was the only one within a quarter-mile in either direction.
the building boom happened,” he said, “I’m guessing in the general
vicinity, there must have been 30 houses put up.”
in the late 1970s, the area was platted for commercial use, with
developers counting on a highway being built from Sandbridge, Va., said
Ben Woody, Currituck County planning director. But in subsequent years,
part of the land was acquired for False Cape State Park. Then the
federal government designated the entire off-road area as a COBRA zone,
precluding the purchase of federal flood insurance and restricting
they platted it, I don’t think they intended there would be no roads
there,” Woody said.
County later zoned Carova -- the name blends Carolina and Virginia --
as single-family residential with a minimum lot size of three acres.
developer of a proposed 37-acre commercial development in Swan Beach,
the northern-most subdivision, sued Currituck County in early July over
the county’s rejection of a request for a conditional zoning change
from residential to commercial. The proposal includes plans for an inn
with 32 suites, a fishing pier, retail shops and restaurants.
said that, as of 2011, a total of 3,150 lots were platted in the
12,000-acre off-road area. Of them, 665 have been permitted, and 2,526
are vacant lots. And many of those were grandfathered when the current
three-acre zoning was implemented.
have thousands of one-third- and half-acre lots that can be built
upon,” he said.
are no restrictions on the number of bedrooms in a house, he said, as
long as the parcel is big enough to provide septic. So far, the largest
house in Carova is 23 bedrooms, and there are numerous houses with 10
to 18 bedrooms.
with no central water or wastewater system in Carova -- it’s all wells
and septic tanks -- and a high water table, Woody said, there are
legitimate concerns about how much capacity remains for growth.
Beach Driving Committee last year recommended that the county hire a
consultant to conduct a study on establishing a permit system for
off-road vehicles. It also recommended that numerous improvements be
provided, including educational signs, a bathhouse, air stations and
better ramp maintenance. Some recommendations have been implemented,
but the permit system is not one of them.
County recognizes the value of an infrastructure study in Carova to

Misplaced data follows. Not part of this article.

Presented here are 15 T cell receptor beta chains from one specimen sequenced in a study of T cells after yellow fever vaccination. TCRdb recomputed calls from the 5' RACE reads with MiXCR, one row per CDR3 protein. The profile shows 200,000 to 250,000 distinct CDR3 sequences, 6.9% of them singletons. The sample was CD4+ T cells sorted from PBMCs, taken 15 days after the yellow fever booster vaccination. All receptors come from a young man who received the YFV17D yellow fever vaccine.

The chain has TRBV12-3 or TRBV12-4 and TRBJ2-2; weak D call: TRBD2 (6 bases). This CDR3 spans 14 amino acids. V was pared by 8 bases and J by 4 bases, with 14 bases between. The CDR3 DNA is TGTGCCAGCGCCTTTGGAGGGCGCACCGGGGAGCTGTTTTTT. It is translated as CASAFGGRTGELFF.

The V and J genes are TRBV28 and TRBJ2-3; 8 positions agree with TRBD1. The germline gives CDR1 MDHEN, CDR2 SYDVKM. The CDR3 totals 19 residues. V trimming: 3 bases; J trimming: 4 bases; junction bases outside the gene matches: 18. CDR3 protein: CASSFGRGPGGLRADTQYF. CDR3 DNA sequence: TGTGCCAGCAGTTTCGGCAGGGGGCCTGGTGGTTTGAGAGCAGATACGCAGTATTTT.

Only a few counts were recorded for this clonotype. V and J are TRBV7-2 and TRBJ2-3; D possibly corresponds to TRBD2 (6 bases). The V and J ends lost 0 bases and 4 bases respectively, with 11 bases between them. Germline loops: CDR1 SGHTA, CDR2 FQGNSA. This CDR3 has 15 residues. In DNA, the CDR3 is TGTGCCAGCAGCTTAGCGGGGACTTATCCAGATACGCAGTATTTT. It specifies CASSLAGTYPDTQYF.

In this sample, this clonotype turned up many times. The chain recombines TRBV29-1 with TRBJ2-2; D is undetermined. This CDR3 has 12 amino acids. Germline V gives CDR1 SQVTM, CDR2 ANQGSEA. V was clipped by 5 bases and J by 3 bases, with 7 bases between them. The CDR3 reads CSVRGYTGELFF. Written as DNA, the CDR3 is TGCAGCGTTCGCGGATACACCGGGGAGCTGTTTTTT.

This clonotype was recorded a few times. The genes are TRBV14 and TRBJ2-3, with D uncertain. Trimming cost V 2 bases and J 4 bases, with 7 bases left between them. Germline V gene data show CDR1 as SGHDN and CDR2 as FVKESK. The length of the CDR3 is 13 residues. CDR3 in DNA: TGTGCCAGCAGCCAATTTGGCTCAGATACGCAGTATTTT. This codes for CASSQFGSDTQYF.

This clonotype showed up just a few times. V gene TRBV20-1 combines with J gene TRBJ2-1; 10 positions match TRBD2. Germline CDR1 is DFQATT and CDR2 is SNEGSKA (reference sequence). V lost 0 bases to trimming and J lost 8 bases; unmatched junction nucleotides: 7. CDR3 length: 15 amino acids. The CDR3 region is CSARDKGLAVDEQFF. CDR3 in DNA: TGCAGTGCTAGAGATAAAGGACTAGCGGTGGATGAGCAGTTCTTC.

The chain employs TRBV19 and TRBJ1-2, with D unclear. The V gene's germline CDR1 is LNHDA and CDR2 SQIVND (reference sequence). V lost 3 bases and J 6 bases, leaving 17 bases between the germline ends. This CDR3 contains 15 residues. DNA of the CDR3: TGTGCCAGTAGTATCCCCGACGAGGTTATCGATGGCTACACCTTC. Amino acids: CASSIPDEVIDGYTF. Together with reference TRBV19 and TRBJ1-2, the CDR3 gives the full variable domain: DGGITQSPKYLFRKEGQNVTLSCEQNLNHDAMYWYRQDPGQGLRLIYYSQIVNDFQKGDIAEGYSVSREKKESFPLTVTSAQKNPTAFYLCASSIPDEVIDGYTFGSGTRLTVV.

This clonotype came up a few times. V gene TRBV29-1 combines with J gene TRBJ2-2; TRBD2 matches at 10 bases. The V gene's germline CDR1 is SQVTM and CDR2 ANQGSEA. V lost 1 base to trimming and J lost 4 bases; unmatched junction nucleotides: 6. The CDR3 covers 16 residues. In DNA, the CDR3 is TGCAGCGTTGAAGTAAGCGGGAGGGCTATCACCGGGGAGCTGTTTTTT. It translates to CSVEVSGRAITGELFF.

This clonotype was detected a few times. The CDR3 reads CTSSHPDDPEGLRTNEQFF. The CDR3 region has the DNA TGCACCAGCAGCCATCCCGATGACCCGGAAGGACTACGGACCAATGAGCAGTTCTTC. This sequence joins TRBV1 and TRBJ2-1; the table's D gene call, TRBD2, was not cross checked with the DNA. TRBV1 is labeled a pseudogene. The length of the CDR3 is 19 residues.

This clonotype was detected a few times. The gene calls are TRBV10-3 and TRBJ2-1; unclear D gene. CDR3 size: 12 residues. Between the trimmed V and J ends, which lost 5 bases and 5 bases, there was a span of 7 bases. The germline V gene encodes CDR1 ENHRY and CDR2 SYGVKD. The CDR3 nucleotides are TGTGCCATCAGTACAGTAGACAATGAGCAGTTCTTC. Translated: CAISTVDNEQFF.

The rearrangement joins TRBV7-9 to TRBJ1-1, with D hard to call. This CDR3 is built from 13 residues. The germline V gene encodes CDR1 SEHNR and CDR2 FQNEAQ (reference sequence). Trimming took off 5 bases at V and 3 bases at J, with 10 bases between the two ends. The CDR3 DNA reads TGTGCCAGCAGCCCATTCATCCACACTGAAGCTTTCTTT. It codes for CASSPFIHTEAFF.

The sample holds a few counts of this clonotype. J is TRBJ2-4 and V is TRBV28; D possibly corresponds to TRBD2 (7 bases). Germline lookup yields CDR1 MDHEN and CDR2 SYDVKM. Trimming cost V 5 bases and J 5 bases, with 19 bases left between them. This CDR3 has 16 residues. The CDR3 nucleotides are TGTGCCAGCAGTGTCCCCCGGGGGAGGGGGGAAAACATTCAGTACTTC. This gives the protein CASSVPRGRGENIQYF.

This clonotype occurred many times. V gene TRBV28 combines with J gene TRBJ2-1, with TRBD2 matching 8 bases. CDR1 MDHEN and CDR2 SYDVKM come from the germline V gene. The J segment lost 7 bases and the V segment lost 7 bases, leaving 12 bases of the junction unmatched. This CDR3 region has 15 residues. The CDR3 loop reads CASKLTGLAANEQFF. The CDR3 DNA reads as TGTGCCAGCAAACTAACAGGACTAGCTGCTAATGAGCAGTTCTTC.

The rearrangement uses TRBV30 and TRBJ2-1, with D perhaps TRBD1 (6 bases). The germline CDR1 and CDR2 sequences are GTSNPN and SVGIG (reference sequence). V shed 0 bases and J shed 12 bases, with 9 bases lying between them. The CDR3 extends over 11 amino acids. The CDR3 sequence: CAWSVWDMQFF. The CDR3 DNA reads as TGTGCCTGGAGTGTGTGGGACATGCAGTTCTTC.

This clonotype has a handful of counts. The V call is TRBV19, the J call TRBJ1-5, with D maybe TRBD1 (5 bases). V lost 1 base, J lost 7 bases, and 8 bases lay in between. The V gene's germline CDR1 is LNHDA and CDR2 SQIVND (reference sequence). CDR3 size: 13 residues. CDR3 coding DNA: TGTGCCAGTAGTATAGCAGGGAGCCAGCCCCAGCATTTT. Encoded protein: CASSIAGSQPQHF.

determine what must be addressed as the community continues to
accommodate more visitors and more development, Woody said. But so far,
he agreed that issues have mostly been dealt with in a piecemeal, as-
haven’t stepped back,” he said, “and really looked at that area
comprehensively to project into the future the need for planning.”
the Mid-Currituck Bridge is built, whether more people come or not,
Carova will become more accessible.
the bridge is not necessarily a done deal. In addition to stiff
opposition from a substantial number of northern beach residents, the
bridge is vulnerable to cuts in the state budget and to lawsuits.
the project would be partially funded by user tolls, it is also
dependent on millions of tax dollars toward payments on revenue bonds.
“gap funding” appropriations for the bridge and another toll project in
Gaston County were cut from this year’s budget because they were not
expected to be needed until June 30, 2013, said Greer Beaty, a state
Department of Transportation spokeswoman.
Currituck project’s record of decision, the last step required before
construction can begin, is expected any time now, Beaty said. After
that is issued, those objecting to the project have 180 days
file a lawsuit.
legal action, Beaty said that DOT has “other resources that we can and
will use” to move the project forward if the $28 million in gap funding
is not restored.
opponent Jen Symonds, an Aydlett resident and a founder of No
Mid-Currituck Bridge, however, said she believes the Currituck bridge
may be doomed by a combined loss of political support and lack of
money. It’s difficult to defend, she said, spending $660 million -- and
charging a $28 toll each way -- to save tourists an hour of driving
about 26 days a year.
understanding is that the GOP leadership does not think this is a
viable project,” Symonds said. “I don’t think it’s going to get the
funding. I think the days of mega-projects for powerful politicians are
gone. The state can’t afford it.”
story is provided courtesy of Coastal Review Online, the coastal news
and features service of the N.C. Coastal Federation. You can read other
stories about the N.C. coast at www.nccoast.org.)